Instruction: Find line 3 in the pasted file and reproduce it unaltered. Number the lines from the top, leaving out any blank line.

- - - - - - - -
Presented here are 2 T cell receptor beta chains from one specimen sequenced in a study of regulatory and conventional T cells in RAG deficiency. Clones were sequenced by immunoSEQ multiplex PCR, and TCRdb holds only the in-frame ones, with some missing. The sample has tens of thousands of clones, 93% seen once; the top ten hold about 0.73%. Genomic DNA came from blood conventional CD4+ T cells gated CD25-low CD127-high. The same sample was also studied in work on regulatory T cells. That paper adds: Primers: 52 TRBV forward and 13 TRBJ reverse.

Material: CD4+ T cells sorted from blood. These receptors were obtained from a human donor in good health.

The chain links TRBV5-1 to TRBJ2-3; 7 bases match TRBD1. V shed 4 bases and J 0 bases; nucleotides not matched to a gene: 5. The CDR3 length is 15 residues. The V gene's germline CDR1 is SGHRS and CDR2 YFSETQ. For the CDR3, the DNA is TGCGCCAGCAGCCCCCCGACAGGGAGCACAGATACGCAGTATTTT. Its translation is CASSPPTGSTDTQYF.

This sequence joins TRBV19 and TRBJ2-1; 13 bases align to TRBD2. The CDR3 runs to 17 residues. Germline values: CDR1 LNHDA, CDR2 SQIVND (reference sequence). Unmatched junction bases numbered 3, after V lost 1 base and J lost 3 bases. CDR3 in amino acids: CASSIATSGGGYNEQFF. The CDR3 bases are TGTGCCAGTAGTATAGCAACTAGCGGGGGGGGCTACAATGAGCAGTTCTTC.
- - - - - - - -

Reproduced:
The chain links TRBV5-1 to TRBJ2-3; 7 bases match TRBD1. V shed 4 bases and J 0 bases; nucleotides not matched to a gene: 5. The CDR3 length is 15 residues. The V gene's germline CDR1 is SGHRS and CDR2 YFSETQ. For the CDR3, the DNA is TGCGCCAGCAGCCCCCCGACAGGGAGCACAGATACGCAGTATTTT. Its translation is CASSPPTGSTDTQYF.